CDC Expert Commentary

Clearing Up Confusion About Cervical Cancer Screening

Mona Saraiya, MD, MPH


January 03, 2011

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Hello, my name is Dr. Mona Saraiya. I am a public health physician and medical epidemiologist in the Division of Cancer Prevention and Control at CDC.

As part of the CDC Expert Commentary Series on Medscape, I am speaking to you today about cervical cancer screening and the human papillomavirus (HPV) test.

As you are aware, cervical cancer is the easiest female cancer to prevent, with regular screening tests and follow-up care. Organizations in the United States that issue cervical cancer screening recommendations are:

  • The American Cancer Society (ACS);

  • The American College of Obstetricians and Gynecologists (ACOG); and

  • The US Preventive Services Task Force (USPSTF).

Most of these organizations recommend that after a series of normal annual Pap tests in women 30 years of age and older, the screening interval can be extended to 3 years. Additionally, ACS and ACOG offer the option of using the HPV test with Pap test (known as co-testing) in women 30 years of age and older. If both tests are negative, then the next screening can occur in 3 years.

The reason for this recommendation is that the risk of developing high grade cervical precancer or cancer in the next 3-5 years after a negative HPV test, let alone a negative HPV and normal Pap test, is very low.

A recent CDC study in the June 2010 issue of the Archives of Internal Medicine[1] compared physicians' use of the Pap test alone vs co-testing, to determine whether the addition of the HPV test to routine cervical cancer screening prompts physicians to extend the screening interval as recommended.

The physician sample included 950 physicians who conducted cervical cancer screening. The physicians were asked to report their screening recommendations based on a couple of clinical vignettes of two 35-year-old women with different histories.

The first was a 35-year-old woman with no new sex partners in the past 5 years and a history of 3 normal Pap test results in a row. The second was a 35-year-old woman with a normal Pap test result and a negative HPV test. In both situations, current guidelines indicate that the next screening interval should be in 3 years.

When compared with national cervical cancer screening guidelines, more physicians reported annual testing regardless of the details of the vignettes. For the 35-year-old woman with 3 normal Pap tests in a row, 1 in 3 said they would conduct the next Pap test in 3 years, and 2 in 3 said they would recommend the Pap test sooner.

For the 35-year-old woman with a current normal Pap test result and negative HPV test, fewer than 1 in 5 physicians surveyed said they would conduct the next screening after at least 3 years, and 3 in 4 physicians said they would recommend another screening sooner.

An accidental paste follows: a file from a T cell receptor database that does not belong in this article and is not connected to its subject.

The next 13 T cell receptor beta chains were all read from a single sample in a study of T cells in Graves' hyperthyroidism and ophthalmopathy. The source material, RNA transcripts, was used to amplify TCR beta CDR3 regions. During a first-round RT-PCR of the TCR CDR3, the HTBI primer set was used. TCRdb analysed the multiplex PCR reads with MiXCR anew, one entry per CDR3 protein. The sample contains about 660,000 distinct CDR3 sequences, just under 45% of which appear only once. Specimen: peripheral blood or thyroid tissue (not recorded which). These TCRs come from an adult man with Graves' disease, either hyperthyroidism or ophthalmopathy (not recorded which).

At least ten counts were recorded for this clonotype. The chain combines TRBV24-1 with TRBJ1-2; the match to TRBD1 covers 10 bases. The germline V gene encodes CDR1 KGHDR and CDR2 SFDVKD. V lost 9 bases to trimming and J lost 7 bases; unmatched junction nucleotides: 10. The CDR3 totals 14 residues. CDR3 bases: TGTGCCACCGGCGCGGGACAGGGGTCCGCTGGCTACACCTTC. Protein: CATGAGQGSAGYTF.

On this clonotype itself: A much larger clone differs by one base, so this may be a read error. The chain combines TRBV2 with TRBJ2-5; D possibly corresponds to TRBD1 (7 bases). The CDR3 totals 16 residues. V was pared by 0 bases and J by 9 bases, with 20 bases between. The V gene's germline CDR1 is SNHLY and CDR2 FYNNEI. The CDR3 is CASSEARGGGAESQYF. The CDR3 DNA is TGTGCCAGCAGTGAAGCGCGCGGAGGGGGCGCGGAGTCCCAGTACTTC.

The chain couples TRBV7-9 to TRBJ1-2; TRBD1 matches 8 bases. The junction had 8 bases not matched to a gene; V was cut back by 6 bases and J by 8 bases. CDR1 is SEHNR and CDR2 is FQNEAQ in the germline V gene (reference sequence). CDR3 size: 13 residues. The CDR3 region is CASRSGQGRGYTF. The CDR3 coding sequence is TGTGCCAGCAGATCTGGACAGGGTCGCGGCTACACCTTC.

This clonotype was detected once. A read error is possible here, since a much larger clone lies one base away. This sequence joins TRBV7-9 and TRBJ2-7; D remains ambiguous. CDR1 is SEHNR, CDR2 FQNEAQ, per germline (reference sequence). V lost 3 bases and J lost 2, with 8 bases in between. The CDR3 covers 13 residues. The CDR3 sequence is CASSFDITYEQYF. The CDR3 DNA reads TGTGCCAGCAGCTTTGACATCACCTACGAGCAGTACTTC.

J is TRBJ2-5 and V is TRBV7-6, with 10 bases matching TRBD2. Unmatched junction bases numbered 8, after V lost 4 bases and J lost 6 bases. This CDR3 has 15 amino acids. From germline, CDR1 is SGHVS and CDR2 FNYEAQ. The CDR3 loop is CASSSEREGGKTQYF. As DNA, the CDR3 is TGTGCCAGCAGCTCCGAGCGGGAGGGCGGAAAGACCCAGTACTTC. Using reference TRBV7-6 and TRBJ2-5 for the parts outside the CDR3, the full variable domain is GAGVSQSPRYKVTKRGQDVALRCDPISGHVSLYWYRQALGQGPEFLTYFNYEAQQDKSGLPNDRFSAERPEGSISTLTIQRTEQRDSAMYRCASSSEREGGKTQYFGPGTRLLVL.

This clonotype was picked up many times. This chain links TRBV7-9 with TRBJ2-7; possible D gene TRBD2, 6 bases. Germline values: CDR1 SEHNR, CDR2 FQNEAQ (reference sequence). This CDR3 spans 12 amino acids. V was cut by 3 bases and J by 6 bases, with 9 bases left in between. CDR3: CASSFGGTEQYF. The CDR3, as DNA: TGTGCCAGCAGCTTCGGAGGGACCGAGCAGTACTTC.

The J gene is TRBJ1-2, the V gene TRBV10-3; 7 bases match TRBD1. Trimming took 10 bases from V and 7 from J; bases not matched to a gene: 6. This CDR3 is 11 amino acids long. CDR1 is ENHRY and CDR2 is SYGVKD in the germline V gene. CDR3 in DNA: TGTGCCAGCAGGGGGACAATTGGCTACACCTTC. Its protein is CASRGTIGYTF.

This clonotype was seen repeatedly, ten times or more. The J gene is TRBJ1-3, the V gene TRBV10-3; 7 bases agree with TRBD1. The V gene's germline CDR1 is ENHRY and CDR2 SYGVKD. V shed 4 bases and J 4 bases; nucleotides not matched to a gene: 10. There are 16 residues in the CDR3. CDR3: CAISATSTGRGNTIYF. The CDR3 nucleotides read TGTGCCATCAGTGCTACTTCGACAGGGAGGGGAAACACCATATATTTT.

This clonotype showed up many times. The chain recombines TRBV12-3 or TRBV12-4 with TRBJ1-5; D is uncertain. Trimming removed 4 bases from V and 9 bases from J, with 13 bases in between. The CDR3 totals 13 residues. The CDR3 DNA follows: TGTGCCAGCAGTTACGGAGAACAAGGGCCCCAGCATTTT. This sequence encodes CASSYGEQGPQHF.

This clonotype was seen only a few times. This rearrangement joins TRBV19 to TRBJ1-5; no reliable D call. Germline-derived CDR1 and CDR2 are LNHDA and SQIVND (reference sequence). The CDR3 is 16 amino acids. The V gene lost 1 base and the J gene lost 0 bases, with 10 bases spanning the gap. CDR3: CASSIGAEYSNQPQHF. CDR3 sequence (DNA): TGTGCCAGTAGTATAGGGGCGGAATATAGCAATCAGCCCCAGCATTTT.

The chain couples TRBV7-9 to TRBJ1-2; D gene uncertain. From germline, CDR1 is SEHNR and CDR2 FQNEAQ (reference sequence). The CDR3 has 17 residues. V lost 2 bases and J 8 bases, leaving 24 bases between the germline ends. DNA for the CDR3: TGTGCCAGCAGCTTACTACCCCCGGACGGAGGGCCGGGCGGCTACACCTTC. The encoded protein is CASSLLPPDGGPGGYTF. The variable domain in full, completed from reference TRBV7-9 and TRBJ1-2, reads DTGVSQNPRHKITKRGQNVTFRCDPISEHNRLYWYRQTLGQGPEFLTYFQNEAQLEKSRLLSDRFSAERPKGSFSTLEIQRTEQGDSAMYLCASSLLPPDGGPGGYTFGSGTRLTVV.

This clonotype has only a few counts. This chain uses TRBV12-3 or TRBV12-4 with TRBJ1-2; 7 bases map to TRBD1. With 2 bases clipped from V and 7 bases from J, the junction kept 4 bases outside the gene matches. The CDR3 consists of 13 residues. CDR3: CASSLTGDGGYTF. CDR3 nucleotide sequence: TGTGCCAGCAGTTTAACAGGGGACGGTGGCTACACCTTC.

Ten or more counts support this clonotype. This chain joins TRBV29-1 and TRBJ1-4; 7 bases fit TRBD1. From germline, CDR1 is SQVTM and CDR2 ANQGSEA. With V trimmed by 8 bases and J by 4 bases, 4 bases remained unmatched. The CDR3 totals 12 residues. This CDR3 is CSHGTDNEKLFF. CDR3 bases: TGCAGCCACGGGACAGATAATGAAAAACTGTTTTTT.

The findings suggest that the newer guidelines have not convinced physicians to lengthen the screening intervals when incorporating HPV tests for patients as part of routine screening. Women are being screened too often -- which can lead to more tests, possibly false positive tests, unnecessary worry, and increased healthcare costs.

These conclusions suggest that adding the HPV test to routine cervical cancer screening did not provide confidence to the physicians to extend the screening intervals.

The CDC, along with its professional and community partners, aims to communicate up-to-date information to providers and women about the current cervical cancer screening guidelines, taking into account their common questions such as:

  • When is it okay to use the Pap test alone?

  • When does it make sense to add another type of test to the mix?

  • Why does this mean we can screen less often with greater confidence?

I hope this information is helpful to you in your medical practice. For additional information about cervical cancer screening please see the resources listed on this page. Thank you.

Web Resources

Cancer Prevention and Control

Cervical Cancer Screening Podcast

Cervical Cancer Screening

Mona Saraiya, MD, MPH, joined the CDC as an Epidemic Intelligence Service officer in the Division of Reproductive Health in 1995 and is currently a medical officer in the Division of Cancer Prevention and Control. Since EIS, the majority of her CDC tenure has been spent with the Division of Cancer Prevention and Control focusing on cervical cancer screening and HPV testing practices. Dr. Saraiya also provides gynecologic cancer expertise as a medical officer for the Inside Knowledge: Get the Facts About Gynecologic Cancer campaign. During the past 3 years, she has been an active member in various CDC human papillomavirus (HPV) workgroups. Her cervical cancer and HPV research portfolio is vast as she recently completed an initiative to characterize the HPV-associated cancer burden in the United States. Furthermore, she has also published several articles including characterizing the incidence of cervical cancer in the United States, the necessary communication pieces for HPV testing and the HPV vaccine, and the low Pap testing rates among foreign-born women in the United States.


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